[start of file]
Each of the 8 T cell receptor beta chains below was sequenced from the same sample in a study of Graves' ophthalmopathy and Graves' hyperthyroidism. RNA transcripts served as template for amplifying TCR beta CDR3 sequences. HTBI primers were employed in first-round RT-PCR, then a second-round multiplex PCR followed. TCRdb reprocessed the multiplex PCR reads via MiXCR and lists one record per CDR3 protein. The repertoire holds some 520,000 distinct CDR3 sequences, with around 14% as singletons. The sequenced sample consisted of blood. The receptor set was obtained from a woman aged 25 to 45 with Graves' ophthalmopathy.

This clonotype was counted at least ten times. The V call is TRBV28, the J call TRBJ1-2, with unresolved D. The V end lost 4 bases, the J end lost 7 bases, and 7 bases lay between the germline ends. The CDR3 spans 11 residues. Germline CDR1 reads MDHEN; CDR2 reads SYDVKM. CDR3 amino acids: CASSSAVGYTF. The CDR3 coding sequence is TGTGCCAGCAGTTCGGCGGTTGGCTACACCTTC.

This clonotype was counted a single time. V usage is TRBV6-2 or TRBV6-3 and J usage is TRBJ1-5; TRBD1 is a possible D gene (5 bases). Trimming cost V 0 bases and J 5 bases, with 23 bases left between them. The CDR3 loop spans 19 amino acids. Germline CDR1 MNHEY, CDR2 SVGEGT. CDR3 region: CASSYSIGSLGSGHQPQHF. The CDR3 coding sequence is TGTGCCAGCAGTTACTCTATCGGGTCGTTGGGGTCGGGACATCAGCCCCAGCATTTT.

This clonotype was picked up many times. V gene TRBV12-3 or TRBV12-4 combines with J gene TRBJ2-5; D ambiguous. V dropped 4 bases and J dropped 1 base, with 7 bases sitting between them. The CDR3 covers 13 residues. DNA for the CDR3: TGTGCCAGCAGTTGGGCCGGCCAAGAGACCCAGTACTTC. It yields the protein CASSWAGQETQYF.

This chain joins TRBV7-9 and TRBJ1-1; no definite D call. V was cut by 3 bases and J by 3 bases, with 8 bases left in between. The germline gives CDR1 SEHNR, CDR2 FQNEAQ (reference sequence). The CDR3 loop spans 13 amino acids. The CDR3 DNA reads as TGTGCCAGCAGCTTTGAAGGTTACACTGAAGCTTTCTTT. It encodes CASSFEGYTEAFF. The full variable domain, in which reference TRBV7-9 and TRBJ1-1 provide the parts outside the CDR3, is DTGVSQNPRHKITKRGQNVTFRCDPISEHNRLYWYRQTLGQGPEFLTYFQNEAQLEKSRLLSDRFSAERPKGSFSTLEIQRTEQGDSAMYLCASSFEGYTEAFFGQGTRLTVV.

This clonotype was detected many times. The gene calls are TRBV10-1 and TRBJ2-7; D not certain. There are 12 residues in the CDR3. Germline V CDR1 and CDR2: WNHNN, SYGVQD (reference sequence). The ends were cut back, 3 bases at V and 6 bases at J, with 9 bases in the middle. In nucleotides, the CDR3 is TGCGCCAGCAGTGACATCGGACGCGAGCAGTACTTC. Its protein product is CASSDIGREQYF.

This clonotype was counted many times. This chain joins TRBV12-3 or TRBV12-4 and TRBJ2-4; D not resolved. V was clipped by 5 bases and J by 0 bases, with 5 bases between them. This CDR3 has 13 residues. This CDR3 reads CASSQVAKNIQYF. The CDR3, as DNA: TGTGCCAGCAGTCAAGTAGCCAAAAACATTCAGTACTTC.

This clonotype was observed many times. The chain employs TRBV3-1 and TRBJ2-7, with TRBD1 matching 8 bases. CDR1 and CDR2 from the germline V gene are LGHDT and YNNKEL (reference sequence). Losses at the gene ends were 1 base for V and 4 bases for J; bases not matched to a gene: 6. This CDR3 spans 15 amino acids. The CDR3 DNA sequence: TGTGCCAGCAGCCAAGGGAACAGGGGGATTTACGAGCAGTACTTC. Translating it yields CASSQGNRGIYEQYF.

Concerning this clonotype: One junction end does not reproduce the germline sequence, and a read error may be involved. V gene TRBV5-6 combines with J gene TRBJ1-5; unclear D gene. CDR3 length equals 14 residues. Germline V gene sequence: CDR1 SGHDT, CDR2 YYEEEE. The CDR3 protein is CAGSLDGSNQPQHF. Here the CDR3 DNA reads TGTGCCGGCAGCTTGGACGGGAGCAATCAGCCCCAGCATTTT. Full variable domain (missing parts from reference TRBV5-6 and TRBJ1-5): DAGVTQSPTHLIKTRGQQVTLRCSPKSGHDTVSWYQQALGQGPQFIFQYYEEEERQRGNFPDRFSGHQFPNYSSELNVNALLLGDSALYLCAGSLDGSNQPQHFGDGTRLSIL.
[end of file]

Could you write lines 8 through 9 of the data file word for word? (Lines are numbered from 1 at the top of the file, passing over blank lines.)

This clonotype was observed many times. The chain employs TRBV3-1 and TRBJ2-7, with TRBD1 matching 8 bases. CDR1 and CDR2 from the germline V gene are LGHDT and YNNKEL (reference sequence). Losses at the gene ends were 1 base for V and 4 bases for J; bases not matched to a gene: 6. This CDR3 spans 15 amino acids. The CDR3 DNA sequence: TGTGCCAGCAGCCAAGGGAACAGGGGGATTTACGAGCAGTACTTC. Translating it yields CASSQGNRGIYEQYF.

Concerning this clonotype: One junction end does not reproduce the germline sequence, and a read error may be involved. V gene TRBV5-6 combines with J gene TRBJ1-5; unclear D gene. CDR3 length equals 14 residues. Germline V gene sequence: CDR1 SGHDT, CDR2 YYEEEE. The CDR3 protein is CAGSLDGSNQPQHF. Here the CDR3 DNA reads TGTGCCGGCAGCTTGGACGGGAGCAATCAGCCCCAGCATTTT. Full variable domain (missing parts from reference TRBV5-6 and TRBJ1-5): DAGVTQSPTHLIKTRGQQVTLRCSPKSGHDTVSWYQQALGQGPQFIFQYYEEEERQRGNFPDRFSGHQFPNYSSELNVNALLLGDSALYLCAGSLDGSNQPQHFGDGTRLSIL.